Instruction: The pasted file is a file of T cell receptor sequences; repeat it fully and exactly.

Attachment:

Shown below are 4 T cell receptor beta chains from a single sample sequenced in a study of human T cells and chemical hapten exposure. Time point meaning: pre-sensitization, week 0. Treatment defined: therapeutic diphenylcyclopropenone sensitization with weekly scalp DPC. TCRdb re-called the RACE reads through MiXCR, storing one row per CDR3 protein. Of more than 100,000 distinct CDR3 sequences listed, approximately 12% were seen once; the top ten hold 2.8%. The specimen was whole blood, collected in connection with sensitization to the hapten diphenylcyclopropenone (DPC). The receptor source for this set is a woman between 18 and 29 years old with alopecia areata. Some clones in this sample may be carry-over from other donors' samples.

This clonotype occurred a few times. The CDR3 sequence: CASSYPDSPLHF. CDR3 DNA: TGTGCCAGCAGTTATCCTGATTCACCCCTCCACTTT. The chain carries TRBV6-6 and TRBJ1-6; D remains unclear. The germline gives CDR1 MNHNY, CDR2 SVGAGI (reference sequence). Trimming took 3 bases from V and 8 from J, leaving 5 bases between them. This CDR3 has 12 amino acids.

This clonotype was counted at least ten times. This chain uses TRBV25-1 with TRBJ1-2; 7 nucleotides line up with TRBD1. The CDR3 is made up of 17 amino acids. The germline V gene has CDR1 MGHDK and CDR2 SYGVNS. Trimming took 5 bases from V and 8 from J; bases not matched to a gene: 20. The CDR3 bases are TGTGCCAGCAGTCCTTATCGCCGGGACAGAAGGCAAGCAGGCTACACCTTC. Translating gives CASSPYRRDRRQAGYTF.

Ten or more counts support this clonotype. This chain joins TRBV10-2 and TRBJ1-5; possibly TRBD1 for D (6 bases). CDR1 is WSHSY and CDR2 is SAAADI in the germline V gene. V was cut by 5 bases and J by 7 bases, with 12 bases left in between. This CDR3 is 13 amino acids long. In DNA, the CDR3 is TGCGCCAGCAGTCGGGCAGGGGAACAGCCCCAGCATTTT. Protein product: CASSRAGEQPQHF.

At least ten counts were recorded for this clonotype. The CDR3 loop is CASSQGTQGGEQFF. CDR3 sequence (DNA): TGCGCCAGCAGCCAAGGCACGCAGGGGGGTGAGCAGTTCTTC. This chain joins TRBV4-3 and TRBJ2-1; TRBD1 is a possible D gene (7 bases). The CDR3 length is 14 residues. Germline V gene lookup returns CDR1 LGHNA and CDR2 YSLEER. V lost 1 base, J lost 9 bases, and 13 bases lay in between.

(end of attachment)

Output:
Shown below are 4 T cell receptor beta chains from a single sample sequenced in a study of human T cells and chemical hapten exposure. Time point meaning: pre-sensitization, week 0. Treatment defined: therapeutic diphenylcyclopropenone sensitization with weekly scalp DPC. TCRdb re-called the RACE reads through MiXCR, storing one row per CDR3 protein. Of more than 100,000 distinct CDR3 sequences listed, approximately 12% were seen once; the top ten hold 2.8%. The specimen was whole blood, collected in connection with sensitization to the hapten diphenylcyclopropenone (DPC). The receptor source for this set is a woman between 18 and 29 years old with alopecia areata. Some clones in this sample may be carry-over from other donors' samples.

This clonotype occurred a few times. The CDR3 sequence: CASSYPDSPLHF. CDR3 DNA: TGTGCCAGCAGTTATCCTGATTCACCCCTCCACTTT. The chain carries TRBV6-6 and TRBJ1-6; D remains unclear. The germline gives CDR1 MNHNY, CDR2 SVGAGI (reference sequence). Trimming took 3 bases from V and 8 from J, leaving 5 bases between them. This CDR3 has 12 amino acids.

This clonotype was counted at least ten times. This chain uses TRBV25-1 with TRBJ1-2; 7 nucleotides line up with TRBD1. The CDR3 is made up of 17 amino acids. The germline V gene has CDR1 MGHDK and CDR2 SYGVNS. Trimming took 5 bases from V and 8 from J; bases not matched to a gene: 20. The CDR3 bases are TGTGCCAGCAGTCCTTATCGCCGGGACAGAAGGCAAGCAGGCTACACCTTC. Translating gives CASSPYRRDRRQAGYTF.

Ten or more counts support this clonotype. This chain joins TRBV10-2 and TRBJ1-5; possibly TRBD1 for D (6 bases). CDR1 is WSHSY and CDR2 is SAAADI in the germline V gene. V was cut by 5 bases and J by 7 bases, with 12 bases left in between. This CDR3 is 13 amino acids long. In DNA, the CDR3 is TGCGCCAGCAGTCGGGCAGGGGAACAGCCCCAGCATTTT. Protein product: CASSRAGEQPQHF.

At least ten counts were recorded for this clonotype. The CDR3 loop is CASSQGTQGGEQFF. CDR3 sequence (DNA): TGCGCCAGCAGCCAAGGCACGCAGGGGGGTGAGCAGTTCTTC. This chain joins TRBV4-3 and TRBJ2-1; TRBD1 is a possible D gene (7 bases). The CDR3 length is 14 residues. Germline V gene lookup returns CDR1 LGHNA and CDR2 YSLEER. V lost 1 base, J lost 9 bases, and 13 bases lay in between.